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October 3, 2018 / Nat Anacostia

Nats’ September in review: Not the season we wanted

September began with the Nationals in third place in the NL East, 7-1/2 games behind the Braves, and one game below .500. With the exception of Bryce Harper, management had traded off most of their tradable players and had turned their attention to 2019 and beyond. During September the Nats went 15–12 and salvaged a winning record for the year, ending the season with an 82–80 record and in second place in the division, 8 games behind the division champion Braves.

At the beginning of the month, the Nats were in a home stand facing the top three teams in the NL Central. They had lost the first game of a three-game set against the Brewers and proceeded to split the last to games, losing the series two games to one. Next came the Cardinals, and the Nats also lost that series two games to one. The final series in the home stand was to be a four-game series against the Cubs. The Cubs won the first game in extra innings. After that, the rains came.

In what was planned as his first game since Tommy John surgery, Joe Ross was scheduled to start the second game on Friday night. He got five scoreless outs before a rain delay, and when the rains didn’t stop until midnight, the game was called and rescheduled as part of a doubleheader the next day. There was a two hour, 10-minute rain delay to start the first game, and another rain delay before the ninth inning of the second, but the Nats eventually swept the doubleheader, winning 10 to 3 and 6 to 5. An iconic image was Sean Doolittle leaning back, arms outstretched, tasting the pouring rain after he got the final out in the eighth inning—his first appearance off the disabled list. The next day, Sunday, there was yet more rain, so the final game was postponed, and would require the teams to return to Washington on Thursday after the Nats’ next series in Philadelphia.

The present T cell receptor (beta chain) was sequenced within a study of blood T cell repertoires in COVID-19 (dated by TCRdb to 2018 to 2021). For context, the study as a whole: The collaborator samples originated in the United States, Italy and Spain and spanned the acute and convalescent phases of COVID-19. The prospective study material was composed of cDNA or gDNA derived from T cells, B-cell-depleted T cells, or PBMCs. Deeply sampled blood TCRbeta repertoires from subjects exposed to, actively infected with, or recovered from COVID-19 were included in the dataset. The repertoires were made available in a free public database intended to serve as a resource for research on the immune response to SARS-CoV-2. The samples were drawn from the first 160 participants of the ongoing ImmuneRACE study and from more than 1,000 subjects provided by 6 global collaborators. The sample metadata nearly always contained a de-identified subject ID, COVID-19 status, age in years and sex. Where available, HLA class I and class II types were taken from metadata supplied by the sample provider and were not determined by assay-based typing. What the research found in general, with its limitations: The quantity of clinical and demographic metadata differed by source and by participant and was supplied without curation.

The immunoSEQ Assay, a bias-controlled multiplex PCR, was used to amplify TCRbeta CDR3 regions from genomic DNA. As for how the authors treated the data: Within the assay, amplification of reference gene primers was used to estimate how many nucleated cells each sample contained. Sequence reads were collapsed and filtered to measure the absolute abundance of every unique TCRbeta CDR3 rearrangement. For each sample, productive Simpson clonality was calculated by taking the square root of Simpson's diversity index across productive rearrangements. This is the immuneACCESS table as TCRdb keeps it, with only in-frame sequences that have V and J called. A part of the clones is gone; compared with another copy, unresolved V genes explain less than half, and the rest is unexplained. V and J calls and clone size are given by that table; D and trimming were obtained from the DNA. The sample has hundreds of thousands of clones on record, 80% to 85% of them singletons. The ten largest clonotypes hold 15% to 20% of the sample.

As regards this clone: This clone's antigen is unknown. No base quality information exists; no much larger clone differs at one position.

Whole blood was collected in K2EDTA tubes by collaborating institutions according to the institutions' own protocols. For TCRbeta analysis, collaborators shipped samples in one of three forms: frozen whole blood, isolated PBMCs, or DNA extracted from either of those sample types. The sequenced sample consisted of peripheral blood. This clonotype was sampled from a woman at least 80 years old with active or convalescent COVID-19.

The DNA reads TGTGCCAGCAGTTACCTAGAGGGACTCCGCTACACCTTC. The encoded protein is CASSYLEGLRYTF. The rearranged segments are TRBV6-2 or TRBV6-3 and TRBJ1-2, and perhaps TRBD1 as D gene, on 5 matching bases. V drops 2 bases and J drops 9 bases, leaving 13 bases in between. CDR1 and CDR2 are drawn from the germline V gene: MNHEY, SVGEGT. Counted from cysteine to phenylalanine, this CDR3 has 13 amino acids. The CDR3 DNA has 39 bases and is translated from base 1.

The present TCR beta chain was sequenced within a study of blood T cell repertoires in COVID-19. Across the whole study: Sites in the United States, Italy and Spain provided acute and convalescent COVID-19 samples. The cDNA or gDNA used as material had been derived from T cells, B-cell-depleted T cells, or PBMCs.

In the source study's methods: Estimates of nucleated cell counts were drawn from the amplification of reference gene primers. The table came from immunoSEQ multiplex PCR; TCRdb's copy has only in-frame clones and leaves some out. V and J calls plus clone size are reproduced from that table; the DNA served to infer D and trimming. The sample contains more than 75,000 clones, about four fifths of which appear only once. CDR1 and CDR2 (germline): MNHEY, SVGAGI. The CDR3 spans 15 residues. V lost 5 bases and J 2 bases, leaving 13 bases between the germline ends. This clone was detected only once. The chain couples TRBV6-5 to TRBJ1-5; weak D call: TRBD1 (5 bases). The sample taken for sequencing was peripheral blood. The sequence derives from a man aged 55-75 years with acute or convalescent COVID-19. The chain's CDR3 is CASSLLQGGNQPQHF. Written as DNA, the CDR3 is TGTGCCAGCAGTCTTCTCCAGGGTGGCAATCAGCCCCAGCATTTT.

The first game in Philadelphia also had to be postponed because the gounds, soaked from several days of rain, were unplayable. A doubleheader was played the next day, and the Nats won both games, with the second win coming in extra innings. They also won the final game the next day to sweep the series and quash the hopes of the second-place Phillies.

At that point there was still a remote chance of the Nats making a late-season surge to catch the division-leading Braves. If they could beat the Cubs in the postponed game and then sweep the Braves in Atlanta, the Nats would move to 4-1/2 games of the lead. At that point, with 12 games remaining, the Nats appeared to have a much easier schedule than the Braves for the rest of the season, with 5 games against the Marlins and 4 against the Mets. But it wasn’t to be—the Cubs beat the Nats 4 to 3 in 10 innings, and in the first game in Atlanta, Max Scherzer had his worst outing of the season, as the Nats fell 10 to 5. Even though the Nats won the final two games of the Atlanta series, they stood 7-1/2 games behind with 12 to play.

After that, the Nats’ elimination came quickly. They split a two-game series against the Marlins in Miami, and on September 21, after losing the first two games against the Mets at home, the Nats were officially eliminated from the NL East race. The next day they were also eliminated from the wild card race. They split the last two games of the four-game series against the Mets, losing the series three games to one. Their final home series of the season was a three-game set against the Marlins, which they swept. Their last home game of the season was called after 7 innings due to rain—a fitting end to a rain-drenched month.

Their last series was a three-game set against the Rockies in Colorado. The Rockies were leading the NL West by one game, and when they beat the Nats in the first game, they also clinched a post-season slot. The Nats won the second game 12 to 2, dropping the Rockies to a tie with the Dodgers for the NL West lead. On the final game of the Nats’ season, the Rockies clobbered them 12 to 0. It was the 15th time the Nats were shutout and their worst blowout loss of the season—perhaps a fitting end to a disappointing season. The Rockies would have to play one more game against the Dodgers to decide the NL West championship, with the loser (the Rockies) going to the Wild Card game.